For those that are not on a vegan diet, salmon and sardines are also a good source. 700mg daily is the usual dose but this rises to 1000-1500mg per day for those at higher risk of osteoporosis. The British Dietetic Association is a good resource for checking the amount of calcium in foods you can search on www.bda.uk.com/resource/calcium.html
- 4. Up your Vitamin D
This is essential for turning calcium into strong bones. There are three sources of this vital vitamin: sunshine, supplements and a few foods.
Spending 15-20 mins a day in the sun after midday, from May to October. Exposing a reasonably-sized body area such as arms, face or legs, is all you need for the skin to make vitamin D. Make sure you go outside – the sun doesn’t have the same effect through a window. Take care not to burn.
You can also find Vitamin D in egg yolks, mushrooms, oily fish like salmon and sardines, cod liver oil and some foods like cereals and margarines that have been fortified with Vitamin D.
There are numerous vitamin D supplements you can buy from any pharmacy too. 400 units daily is the usual recommended dose.
- 5. Do regular weight bearing exercise
Supporting the weight of your body can help stimulate the growth and strength of bones.
High impact exercises like running, aerobics, skipping and tennis and low impact walking, dancing and stair climbing help too.
The type of exercise you can do depends on your fitness level and other health issues, so take it slow and build up gradually.
Aim for 30 mins a day. Any strengthening exercises will also help to keep muscles around the bones strong and keep your joints working well, which will help prevent falls in later life.
- 6. Consider Hormone Replacement Therapy (HRT)
HRT replaces oestrogen lost during menopause that causes the bones to thin.
It’s been shown to preserve bone strength and reduce the risk of osteoporotic fractures in women over the age of 50. Most bone benefits are seen after taking it for more than two years.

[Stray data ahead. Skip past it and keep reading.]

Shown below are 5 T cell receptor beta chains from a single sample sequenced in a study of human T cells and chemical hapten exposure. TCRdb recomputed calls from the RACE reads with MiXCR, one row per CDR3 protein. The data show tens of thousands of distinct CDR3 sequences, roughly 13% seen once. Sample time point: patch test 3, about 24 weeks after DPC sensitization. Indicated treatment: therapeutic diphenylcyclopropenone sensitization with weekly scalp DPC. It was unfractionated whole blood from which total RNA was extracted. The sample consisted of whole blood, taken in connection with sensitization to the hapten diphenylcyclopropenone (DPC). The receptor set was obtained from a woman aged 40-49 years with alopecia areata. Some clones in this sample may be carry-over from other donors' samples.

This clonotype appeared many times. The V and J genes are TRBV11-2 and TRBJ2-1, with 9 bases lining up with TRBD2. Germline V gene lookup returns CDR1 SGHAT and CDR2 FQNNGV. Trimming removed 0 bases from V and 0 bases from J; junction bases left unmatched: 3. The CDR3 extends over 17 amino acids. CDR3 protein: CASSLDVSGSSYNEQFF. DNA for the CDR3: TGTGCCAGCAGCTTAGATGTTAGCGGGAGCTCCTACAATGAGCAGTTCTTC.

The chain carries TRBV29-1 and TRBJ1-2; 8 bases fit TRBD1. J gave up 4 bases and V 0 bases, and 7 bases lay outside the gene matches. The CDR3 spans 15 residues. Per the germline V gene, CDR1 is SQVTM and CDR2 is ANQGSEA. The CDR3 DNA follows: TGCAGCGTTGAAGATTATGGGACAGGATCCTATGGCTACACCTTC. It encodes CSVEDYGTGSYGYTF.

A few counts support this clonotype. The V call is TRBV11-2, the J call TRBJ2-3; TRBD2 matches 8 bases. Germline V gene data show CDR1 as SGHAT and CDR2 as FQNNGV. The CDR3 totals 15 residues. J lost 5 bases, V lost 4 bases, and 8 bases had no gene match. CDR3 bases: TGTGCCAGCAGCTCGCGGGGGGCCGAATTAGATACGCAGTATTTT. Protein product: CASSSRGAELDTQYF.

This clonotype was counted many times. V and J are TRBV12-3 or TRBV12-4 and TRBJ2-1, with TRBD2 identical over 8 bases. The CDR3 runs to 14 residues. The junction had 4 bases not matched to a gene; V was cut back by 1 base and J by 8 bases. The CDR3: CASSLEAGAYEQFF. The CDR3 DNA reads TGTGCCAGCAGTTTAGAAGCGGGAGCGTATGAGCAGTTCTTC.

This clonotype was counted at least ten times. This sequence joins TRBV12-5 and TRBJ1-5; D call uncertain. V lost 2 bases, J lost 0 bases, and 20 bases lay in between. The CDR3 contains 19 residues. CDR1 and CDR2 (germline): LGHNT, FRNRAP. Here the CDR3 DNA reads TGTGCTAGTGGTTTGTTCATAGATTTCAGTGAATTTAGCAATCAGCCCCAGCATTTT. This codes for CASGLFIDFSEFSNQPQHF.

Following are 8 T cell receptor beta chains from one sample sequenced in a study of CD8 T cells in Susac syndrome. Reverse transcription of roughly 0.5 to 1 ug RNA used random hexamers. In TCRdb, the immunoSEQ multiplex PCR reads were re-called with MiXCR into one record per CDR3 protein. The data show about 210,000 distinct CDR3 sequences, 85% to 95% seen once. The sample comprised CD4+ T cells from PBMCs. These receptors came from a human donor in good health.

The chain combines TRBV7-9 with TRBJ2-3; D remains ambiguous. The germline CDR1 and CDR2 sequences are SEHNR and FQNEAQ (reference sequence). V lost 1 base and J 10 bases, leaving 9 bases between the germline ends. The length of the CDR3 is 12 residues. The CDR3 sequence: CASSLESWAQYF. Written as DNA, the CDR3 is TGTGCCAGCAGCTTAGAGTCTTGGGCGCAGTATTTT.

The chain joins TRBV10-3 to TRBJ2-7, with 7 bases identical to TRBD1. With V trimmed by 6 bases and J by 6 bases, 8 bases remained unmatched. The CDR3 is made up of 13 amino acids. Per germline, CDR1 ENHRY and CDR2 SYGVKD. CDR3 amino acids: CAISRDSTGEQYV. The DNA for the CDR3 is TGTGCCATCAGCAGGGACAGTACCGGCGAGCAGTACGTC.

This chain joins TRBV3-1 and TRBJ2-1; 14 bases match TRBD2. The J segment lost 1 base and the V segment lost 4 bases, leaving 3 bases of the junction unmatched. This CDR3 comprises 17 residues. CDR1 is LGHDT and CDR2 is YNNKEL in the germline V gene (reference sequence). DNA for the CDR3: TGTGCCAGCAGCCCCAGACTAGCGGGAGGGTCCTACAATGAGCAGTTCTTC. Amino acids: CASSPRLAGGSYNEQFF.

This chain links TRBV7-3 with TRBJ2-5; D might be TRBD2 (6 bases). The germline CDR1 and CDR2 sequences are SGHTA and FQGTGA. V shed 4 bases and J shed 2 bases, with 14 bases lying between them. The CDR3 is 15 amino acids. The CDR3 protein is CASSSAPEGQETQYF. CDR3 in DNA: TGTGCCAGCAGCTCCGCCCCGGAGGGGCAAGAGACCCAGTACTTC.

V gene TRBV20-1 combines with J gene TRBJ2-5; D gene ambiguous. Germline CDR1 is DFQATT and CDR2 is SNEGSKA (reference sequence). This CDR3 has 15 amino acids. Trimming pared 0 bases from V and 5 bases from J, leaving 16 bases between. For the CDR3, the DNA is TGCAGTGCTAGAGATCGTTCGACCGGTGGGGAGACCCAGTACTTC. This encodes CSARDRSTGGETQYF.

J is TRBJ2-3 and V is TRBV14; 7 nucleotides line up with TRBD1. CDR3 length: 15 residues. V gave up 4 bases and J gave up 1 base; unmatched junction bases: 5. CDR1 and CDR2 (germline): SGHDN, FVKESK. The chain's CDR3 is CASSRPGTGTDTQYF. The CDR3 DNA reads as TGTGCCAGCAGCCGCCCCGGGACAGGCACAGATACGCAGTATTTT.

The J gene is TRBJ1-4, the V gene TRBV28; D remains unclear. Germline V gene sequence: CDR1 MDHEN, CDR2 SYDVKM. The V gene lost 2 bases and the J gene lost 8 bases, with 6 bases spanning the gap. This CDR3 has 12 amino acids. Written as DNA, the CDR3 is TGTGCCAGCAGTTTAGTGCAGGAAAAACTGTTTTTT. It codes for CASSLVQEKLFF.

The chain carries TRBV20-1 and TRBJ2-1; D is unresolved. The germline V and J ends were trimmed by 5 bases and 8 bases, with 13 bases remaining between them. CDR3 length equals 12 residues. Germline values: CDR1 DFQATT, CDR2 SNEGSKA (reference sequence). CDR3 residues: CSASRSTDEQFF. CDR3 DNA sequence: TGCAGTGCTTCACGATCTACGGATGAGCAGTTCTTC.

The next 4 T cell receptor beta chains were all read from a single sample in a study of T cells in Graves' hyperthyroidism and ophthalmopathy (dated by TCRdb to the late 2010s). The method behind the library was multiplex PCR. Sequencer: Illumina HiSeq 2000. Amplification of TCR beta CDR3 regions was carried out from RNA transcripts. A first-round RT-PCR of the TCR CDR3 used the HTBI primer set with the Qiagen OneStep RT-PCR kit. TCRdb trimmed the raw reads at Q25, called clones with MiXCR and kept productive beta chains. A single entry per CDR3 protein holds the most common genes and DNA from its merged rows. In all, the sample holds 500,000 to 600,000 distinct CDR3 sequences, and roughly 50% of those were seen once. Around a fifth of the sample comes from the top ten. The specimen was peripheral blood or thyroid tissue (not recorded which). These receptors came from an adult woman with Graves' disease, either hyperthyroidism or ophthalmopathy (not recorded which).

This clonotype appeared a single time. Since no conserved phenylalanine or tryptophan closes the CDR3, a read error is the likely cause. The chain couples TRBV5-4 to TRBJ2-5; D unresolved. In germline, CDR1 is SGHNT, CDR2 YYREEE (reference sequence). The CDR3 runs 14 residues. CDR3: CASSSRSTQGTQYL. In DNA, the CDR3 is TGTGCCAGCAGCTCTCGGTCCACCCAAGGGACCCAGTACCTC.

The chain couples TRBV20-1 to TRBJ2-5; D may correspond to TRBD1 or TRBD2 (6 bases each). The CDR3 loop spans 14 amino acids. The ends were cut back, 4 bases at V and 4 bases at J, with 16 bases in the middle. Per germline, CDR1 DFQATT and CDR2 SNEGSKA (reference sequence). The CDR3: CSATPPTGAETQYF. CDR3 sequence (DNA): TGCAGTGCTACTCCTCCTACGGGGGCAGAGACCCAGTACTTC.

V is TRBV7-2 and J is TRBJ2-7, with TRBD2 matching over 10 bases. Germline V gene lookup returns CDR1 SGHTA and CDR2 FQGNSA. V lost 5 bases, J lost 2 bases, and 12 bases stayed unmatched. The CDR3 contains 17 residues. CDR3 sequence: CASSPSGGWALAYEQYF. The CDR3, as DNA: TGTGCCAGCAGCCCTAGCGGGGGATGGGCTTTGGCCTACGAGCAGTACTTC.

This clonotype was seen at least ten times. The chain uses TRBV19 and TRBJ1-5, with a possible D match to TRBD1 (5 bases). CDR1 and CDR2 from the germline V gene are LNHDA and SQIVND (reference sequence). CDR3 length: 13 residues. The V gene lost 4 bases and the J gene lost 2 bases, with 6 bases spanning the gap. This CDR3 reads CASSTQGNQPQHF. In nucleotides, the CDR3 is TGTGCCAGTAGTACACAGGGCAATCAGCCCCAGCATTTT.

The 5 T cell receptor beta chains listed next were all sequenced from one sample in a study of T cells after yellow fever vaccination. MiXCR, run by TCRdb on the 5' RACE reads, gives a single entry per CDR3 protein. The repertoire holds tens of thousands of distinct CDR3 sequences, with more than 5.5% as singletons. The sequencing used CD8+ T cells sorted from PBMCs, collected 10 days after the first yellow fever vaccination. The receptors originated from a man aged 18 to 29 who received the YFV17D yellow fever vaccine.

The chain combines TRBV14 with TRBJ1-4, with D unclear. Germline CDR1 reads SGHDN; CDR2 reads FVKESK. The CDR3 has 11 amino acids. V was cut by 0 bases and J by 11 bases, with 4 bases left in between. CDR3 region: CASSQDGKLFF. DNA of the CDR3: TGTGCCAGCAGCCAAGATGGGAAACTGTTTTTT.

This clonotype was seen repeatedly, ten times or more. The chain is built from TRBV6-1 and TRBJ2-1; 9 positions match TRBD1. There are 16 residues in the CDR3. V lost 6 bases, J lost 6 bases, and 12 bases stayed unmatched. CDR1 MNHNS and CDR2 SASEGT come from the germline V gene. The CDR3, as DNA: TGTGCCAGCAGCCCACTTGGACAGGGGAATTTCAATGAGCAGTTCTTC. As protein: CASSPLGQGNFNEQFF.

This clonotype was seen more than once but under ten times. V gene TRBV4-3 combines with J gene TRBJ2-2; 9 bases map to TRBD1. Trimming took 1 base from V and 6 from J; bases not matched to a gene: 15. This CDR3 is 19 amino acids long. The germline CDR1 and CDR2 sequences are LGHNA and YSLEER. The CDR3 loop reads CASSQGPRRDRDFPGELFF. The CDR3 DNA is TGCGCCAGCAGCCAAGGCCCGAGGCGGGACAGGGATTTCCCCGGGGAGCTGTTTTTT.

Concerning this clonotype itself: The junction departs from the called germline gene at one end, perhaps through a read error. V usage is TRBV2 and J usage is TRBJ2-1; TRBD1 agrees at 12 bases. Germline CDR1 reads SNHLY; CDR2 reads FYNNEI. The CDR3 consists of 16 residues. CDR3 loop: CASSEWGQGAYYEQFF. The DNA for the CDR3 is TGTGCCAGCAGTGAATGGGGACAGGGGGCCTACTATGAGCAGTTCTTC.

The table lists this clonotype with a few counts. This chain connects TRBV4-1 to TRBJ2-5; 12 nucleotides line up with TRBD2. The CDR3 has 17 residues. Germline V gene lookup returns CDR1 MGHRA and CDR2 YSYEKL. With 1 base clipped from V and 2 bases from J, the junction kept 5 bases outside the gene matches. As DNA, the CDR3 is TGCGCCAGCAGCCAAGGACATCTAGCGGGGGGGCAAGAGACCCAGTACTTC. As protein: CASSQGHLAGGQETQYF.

Many women are not keen on taking HRT, but it often carries a much lower risk than you realise and has other pluses too. Don’t dismiss it until you’ve understood the full facts around it (take a look at HRT explained on this site).
Women going into an early menopause are also generally encouraged to replace their hormones with HRT until their fifties (this forms part of the NICE guidelines around preventing osteoporosis in these women).
Of course, it’s vital you have a discussion with a doctor with a specialist interest in menopause before taking any form of HRT. You should talk about family history and individual health concerns/risks as it’s not appropriate for some women.
- 7. Take bisphosphonates and other drugs
These drugs can help strengthen your bones and reduce your risk of fractures – but are usually only prescribed when you’ve been diagnosed with osteoporosis via a DEXA (Dual Energy X-ray Absorptiometry) scan.
Most women who can’t take HRT, or have had cancer and have osteoporosis, can be treated with these medications. There are different drugs and different ways to take them so talk to your doctor to get more information.
Talk and take stock
Far too many older women have told me they wished someone had talked to them about menopause. They were never given the chance to discuss anything about it, and had to suffer it silently.
Don’t become one of these women.
Make sure you do talk about your experience. It really is a great time to take stock of your general health, lifestyle, exercise and diet and revolutionise how you look after yourself.
It’s up to you
Sadly, there are no routine checks for women in the NHS at this crucial stage in life, despite the enormous benefits it would bring for them.
I would therefore encourage all women to get educated about the menopause, to take charge and go discuss these issues with your doctor.
If they don’t listen – find a doctor that does. There are lots of menopause specialists out there that want this area to improve.
Having a good informed discussion with your doctor at this stage, and talking through all the options you have to improve your general health and manage your menopause symptoms is vital.
Decide how you want to be
Start thinking about how you want to be at an older age.
Actively planning long-term will allow you to enjoy your latter years and be much more likely to stay in good health.
I am sure every woman on the post-menopausal side would look back and tell her younger self to start early and look after her bones and general health.
Angela is the Co-Founder and Director of Spiced Pear Health. This new service aims to put women in charge of their menopause by talking women through information and options and then creating personalised treatment plans. Visit www.spicedpearhealth.co.uk
GEN M is on a mission to make sure every woman is clued up on what happens from the perimenopause, to the menopause and beyond. If you haven’t already, take a trip around our symptoms pages to see what could change for you mentally and physically as you age… and what you can do about it. Knowledge is power!